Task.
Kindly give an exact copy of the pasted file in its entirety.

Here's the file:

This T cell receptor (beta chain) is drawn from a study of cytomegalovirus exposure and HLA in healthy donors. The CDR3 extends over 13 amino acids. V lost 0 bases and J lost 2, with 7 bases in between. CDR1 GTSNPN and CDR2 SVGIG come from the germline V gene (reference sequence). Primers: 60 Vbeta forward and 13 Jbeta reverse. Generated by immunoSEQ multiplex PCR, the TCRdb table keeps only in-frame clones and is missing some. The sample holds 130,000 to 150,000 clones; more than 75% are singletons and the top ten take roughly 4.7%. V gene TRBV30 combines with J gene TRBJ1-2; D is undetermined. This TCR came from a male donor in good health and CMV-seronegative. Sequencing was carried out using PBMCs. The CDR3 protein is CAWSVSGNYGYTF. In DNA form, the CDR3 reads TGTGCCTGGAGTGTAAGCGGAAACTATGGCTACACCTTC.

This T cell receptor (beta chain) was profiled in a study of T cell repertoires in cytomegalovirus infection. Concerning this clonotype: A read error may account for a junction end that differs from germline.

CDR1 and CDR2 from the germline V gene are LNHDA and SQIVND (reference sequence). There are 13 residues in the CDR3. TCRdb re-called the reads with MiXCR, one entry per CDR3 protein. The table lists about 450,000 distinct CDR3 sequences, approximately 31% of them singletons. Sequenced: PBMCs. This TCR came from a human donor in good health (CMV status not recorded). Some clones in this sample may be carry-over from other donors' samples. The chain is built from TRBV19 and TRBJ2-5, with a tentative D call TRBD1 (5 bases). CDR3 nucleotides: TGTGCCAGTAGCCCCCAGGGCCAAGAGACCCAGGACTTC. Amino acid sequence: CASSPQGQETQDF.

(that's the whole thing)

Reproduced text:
This T cell receptor (beta chain) is drawn from a study of cytomegalovirus exposure and HLA in healthy donors. The CDR3 extends over 13 amino acids. V lost 0 bases and J lost 2, with 7 bases in between. CDR1 GTSNPN and CDR2 SVGIG come from the germline V gene (reference sequence). Primers: 60 Vbeta forward and 13 Jbeta reverse. Generated by immunoSEQ multiplex PCR, the TCRdb table keeps only in-frame clones and is missing some. The sample holds 130,000 to 150,000 clones; more than 75% are singletons and the top ten take roughly 4.7%. V gene TRBV30 combines with J gene TRBJ1-2; D is undetermined. This TCR came from a male donor in good health and CMV-seronegative. Sequencing was carried out using PBMCs. The CDR3 protein is CAWSVSGNYGYTF. In DNA form, the CDR3 reads TGTGCCTGGAGTGTAAGCGGAAACTATGGCTACACCTTC.

This T cell receptor (beta chain) was profiled in a study of T cell repertoires in cytomegalovirus infection. Concerning this clonotype: A read error may account for a junction end that differs from germline.

CDR1 and CDR2 from the germline V gene are LNHDA and SQIVND (reference sequence). There are 13 residues in the CDR3. TCRdb re-called the reads with MiXCR, one entry per CDR3 protein. The table lists about 450,000 distinct CDR3 sequences, approximately 31% of them singletons. Sequenced: PBMCs. This TCR came from a human donor in good health (CMV status not recorded). Some clones in this sample may be carry-over from other donors' samples. The chain is built from TRBV19 and TRBJ2-5, with a tentative D call TRBD1 (5 bases). CDR3 nucleotides: TGTGCCAGTAGCCCCCAGGGCCAAGAGACCCAGGACTTC. Amino acid sequence: CASSPQGQETQDF.